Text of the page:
UN chief urges support for people affected by poverty

posted in: Africa

Photo: UN


New York, US – UN Secretary-General Ban Ki-moon, on Thursday called for greater support for people struggling to escape poverty and build better lives.

He also called on the world to “listen to the voices that often go unheard”.

The PANA Correspondent in New York, reported that Ban made the call in a message to mark the International Day for the Eradication of Poverty, which has been observed at the UN headquarters since 1993 and around the world since 1987.

The theme for 2013 is: “Working together towards a world without discrimination: Building on the experience and knowledge of people in extreme poverty”.

This year’s commemoration also recognized people living in poverty as critical partners for tackling the world’s development challenges.

In the message, the UN chief stated: “If we are to realize the future we want for all, we must hear and heed the calls of the marginalized.”

He noted that the Day came as the international community was pursuing twin objectives: intensifying efforts to reach the Millennium Development Goals (MDGs), and formulating the next set of goals to guide our efforts after the MDG 2015 deadline.

According to him: “This post-2015 agenda must have poverty eradication as its highest priority and sustainable development at its core.”

“After all, the only way to make poverty eradication irreversible is by putting the world on a sustainable development path,” he said.

In that regard, Ban stressed that the international community had much work to do, indicating that while poverty levels have declined significantly, progress has been uneven.

“Our impressive achievement in cutting poverty by half should not blind us to the fact that more than 1.2 billion people still live in extreme poverty worldwide,” the secretary-general said.

He also stressed that too many people, especially women and girls, continue to be denied access to adequate health care and sanitation, quality education and decent housing.

“Further, too many young people lack jobs and the skills that respond to market demands. Rising inequality in many countries, both rich and poor, is fuelling exclusion from economic, social and political spheres.

“The impacts of climate change and loss of biodiversity hit the poorest the hardest. All of this underpins the need for strong and responsive institutions,” he stated.

Ban said: “We need to do more to listen and act for those whose voices often go unheard – people living in poverty, and in particular among them indigenous people, the older persons and those living with disabilities, the unemployed, migrants and minorities”.

He also added: “We need to support them in their struggle to escape poverty and build better lives for themselves and their families.”

On her part, the UN Special Rapporteur on extreme poverty, Ms. Magdalena Sepulveda, called on States to tackle the deep-rooted causes of gender inequality and women’s greater vulnerability to poverty.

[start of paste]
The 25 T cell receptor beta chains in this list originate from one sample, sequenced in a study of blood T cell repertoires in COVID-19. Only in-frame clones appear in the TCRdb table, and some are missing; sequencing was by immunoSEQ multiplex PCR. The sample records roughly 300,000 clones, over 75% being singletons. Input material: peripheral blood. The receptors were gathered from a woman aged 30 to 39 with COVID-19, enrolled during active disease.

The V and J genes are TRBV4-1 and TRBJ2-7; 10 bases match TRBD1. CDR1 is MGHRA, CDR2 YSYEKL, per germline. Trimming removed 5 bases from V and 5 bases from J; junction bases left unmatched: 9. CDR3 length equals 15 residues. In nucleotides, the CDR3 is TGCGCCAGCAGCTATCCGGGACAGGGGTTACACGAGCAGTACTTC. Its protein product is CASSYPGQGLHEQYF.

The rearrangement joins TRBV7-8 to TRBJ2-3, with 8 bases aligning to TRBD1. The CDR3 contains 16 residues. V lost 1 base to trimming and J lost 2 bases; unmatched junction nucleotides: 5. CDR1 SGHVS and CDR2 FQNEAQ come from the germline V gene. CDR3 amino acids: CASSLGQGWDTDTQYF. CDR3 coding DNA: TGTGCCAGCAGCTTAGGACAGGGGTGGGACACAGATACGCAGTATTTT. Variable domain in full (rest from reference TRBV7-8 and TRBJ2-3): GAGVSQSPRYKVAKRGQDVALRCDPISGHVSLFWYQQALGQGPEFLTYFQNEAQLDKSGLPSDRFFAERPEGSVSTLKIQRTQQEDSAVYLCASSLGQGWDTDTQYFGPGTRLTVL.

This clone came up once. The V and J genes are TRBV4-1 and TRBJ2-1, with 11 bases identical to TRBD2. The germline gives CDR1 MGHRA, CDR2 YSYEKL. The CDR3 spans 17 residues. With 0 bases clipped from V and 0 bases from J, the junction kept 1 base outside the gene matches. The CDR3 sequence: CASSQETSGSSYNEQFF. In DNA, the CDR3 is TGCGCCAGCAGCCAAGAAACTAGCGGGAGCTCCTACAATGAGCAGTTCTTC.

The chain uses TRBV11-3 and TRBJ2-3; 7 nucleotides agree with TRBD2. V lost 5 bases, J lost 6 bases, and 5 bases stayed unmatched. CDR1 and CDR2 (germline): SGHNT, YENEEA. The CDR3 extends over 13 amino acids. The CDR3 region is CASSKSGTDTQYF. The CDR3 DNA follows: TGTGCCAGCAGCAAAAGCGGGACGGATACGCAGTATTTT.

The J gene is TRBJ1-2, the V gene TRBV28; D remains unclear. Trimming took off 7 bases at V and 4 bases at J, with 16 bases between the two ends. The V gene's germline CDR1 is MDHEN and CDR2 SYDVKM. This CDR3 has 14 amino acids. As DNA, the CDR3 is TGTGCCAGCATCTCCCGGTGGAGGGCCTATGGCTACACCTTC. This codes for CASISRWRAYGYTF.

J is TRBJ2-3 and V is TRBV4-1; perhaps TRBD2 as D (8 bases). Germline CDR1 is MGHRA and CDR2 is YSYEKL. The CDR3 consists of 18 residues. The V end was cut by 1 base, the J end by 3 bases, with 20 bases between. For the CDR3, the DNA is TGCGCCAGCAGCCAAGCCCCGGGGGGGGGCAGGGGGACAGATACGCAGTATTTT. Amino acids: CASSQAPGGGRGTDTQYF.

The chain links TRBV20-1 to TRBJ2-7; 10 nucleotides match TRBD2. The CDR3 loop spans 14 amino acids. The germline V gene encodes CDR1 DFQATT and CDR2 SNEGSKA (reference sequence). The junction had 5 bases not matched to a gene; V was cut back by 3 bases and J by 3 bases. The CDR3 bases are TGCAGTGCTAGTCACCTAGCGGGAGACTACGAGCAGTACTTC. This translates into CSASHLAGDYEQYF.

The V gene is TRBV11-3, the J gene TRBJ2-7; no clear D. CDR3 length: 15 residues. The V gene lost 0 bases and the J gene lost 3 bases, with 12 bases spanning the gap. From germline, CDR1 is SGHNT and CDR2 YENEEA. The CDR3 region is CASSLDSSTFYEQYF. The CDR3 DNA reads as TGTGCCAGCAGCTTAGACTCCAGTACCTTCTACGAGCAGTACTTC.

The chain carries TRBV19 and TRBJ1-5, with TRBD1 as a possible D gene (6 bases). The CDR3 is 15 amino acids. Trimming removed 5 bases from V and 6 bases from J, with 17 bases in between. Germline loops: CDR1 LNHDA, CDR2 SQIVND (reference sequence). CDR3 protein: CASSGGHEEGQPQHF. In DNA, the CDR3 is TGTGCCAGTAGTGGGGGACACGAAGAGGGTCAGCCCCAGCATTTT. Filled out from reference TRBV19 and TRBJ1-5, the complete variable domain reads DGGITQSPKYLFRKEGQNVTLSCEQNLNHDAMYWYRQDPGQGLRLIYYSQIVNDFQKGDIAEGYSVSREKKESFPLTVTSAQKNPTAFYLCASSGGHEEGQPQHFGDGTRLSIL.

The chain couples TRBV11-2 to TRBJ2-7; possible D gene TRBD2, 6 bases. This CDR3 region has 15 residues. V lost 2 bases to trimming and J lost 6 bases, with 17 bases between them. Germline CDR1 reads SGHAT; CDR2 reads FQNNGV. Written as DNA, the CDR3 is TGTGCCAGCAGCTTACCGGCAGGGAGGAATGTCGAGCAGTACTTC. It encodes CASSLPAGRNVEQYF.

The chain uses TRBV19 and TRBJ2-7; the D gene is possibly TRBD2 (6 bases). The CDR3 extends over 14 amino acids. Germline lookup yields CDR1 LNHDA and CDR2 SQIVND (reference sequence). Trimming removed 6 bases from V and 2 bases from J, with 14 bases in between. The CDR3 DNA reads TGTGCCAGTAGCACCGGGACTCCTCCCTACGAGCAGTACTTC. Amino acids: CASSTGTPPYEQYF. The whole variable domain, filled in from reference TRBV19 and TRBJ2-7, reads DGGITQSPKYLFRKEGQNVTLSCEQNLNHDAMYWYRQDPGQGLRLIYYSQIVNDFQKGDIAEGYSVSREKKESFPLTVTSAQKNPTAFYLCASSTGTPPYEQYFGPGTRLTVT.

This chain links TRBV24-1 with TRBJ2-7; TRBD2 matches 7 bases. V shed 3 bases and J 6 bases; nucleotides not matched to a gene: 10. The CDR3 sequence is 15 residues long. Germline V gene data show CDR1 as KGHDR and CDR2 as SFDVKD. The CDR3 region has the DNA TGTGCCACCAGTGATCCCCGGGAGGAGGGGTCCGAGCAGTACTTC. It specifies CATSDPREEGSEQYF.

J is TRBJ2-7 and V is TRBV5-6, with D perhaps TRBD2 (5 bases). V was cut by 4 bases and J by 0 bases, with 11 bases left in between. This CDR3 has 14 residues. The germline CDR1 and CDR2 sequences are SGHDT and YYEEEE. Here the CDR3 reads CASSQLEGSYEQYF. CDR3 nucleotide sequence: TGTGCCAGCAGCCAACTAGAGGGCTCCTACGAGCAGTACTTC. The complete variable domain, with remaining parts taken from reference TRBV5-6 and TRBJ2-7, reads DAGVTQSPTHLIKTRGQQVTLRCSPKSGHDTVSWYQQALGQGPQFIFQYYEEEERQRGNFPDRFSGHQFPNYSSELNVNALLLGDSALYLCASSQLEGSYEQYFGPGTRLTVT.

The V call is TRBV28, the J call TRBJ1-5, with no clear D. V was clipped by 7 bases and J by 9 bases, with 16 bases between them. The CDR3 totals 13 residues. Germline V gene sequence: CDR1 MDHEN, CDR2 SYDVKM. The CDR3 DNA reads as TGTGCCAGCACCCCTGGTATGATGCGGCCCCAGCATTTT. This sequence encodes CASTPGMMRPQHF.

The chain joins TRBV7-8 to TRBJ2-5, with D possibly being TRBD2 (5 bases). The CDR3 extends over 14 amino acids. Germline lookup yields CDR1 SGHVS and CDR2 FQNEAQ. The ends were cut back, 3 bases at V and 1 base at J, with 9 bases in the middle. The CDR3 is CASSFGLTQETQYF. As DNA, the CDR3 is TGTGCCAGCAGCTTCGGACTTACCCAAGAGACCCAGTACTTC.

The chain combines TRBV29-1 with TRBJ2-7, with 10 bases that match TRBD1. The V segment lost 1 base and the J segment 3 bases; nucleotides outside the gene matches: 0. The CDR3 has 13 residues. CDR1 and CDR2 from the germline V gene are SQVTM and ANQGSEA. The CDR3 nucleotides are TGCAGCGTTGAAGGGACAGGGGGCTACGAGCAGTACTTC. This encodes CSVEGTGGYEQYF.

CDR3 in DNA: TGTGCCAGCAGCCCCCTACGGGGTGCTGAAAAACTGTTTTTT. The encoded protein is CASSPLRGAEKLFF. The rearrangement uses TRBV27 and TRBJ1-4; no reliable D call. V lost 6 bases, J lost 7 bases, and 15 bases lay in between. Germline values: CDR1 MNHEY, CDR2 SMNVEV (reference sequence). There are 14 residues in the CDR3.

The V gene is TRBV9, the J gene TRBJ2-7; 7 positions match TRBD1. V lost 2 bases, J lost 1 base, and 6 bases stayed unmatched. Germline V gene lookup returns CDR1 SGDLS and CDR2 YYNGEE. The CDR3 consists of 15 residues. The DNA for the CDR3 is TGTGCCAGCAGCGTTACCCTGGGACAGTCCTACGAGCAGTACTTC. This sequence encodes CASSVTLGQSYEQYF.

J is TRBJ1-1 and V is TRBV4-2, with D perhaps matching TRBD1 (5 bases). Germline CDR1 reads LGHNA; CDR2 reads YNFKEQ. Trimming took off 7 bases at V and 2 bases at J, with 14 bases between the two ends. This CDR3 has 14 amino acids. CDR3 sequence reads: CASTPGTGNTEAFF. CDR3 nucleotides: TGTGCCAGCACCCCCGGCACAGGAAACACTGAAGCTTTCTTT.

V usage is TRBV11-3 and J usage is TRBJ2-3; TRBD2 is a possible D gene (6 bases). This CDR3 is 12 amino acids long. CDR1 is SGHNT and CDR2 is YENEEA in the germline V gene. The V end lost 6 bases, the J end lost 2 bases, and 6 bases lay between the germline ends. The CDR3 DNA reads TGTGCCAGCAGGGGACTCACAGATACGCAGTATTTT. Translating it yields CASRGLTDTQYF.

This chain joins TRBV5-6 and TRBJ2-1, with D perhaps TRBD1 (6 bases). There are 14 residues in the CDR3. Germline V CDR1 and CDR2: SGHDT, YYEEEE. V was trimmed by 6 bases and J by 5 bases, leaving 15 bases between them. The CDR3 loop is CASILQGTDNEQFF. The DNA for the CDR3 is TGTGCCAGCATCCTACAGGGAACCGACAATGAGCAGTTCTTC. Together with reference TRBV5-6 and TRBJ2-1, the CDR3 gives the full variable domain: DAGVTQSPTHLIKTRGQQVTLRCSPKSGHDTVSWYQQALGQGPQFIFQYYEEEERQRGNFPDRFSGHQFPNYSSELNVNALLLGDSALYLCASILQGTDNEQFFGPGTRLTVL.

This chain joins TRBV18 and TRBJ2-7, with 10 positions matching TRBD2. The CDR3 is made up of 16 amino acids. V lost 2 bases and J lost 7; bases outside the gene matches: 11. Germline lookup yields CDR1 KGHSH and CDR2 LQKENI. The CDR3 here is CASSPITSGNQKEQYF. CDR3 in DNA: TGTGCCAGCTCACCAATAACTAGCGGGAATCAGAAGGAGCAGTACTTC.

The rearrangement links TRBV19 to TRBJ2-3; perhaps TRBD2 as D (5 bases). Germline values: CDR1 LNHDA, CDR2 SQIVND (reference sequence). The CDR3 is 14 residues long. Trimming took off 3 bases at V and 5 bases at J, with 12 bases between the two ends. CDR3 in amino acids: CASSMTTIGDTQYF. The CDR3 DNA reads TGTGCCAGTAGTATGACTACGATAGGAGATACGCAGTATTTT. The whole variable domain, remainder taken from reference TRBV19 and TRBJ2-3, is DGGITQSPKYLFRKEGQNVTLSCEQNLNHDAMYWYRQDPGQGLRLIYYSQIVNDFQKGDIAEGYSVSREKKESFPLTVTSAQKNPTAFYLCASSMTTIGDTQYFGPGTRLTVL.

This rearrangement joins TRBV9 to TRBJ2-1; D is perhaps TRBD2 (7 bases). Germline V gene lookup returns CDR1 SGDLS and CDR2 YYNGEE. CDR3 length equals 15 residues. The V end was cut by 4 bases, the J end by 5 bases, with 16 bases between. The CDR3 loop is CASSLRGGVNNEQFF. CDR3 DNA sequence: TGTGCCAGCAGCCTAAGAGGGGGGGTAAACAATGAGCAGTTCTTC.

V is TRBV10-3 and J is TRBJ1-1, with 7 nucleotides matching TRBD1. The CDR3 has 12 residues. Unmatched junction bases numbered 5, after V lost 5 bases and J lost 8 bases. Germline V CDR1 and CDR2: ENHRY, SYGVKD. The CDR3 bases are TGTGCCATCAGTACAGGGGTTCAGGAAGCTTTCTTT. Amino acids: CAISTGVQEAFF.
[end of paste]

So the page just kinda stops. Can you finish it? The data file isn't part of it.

She urged governments to recognize and value unpaid care work, and ensure it was better supported and more equitably shared between women and men.

She also warned in her message, that the unequal distribution of unpaid care work, fuelled by damaging gender stereotypes, was a major human rights issue.

“It is unacceptable that, in the 21st century, unpaid care work such as cooking, childcare, looking after frail older relatives and fetching water and fuel, which heavily contributes to economic growth and social development, is not better valued, supported or shared,” Ms. Sepulveda noted.

She stressed that State policies must place care as a social and collective responsibility and ensure that the necessary public services and infrastructure, including childcare, healthcare, water and energy provision are in place, especially in disadvantaged areas.

“Poverty cannot be eradicated without concerted action on the specific obstacles women face,” the UN rapporteur said.

She also stressed that the fact that most countries around the world do not recognize and guarantee the rights of care-givers or distribute the costs of care more evenly across society was a major barrier to women’s ability to lift themselves out of poverty.

She also noted that in both developed and developing countries, women work longer hours than men when unpaid work is taken into account, but receive lower earnings and less recognition for their contribution.

“When women undertake a disproportional amount of unpaid care, they ended having very little time to enjoyment of their rights to education, decent work on an equal basis with men. This entrenches women’s poverty and social exclusion,” Ms. Sepulveda said.

“To commemorate the International Day for the Eradication of Poverty, I wish to remind States and others that efforts to end poverty must include valuing, supporting and redistributing unpaid care as an essential part of the strategy,” she concluded.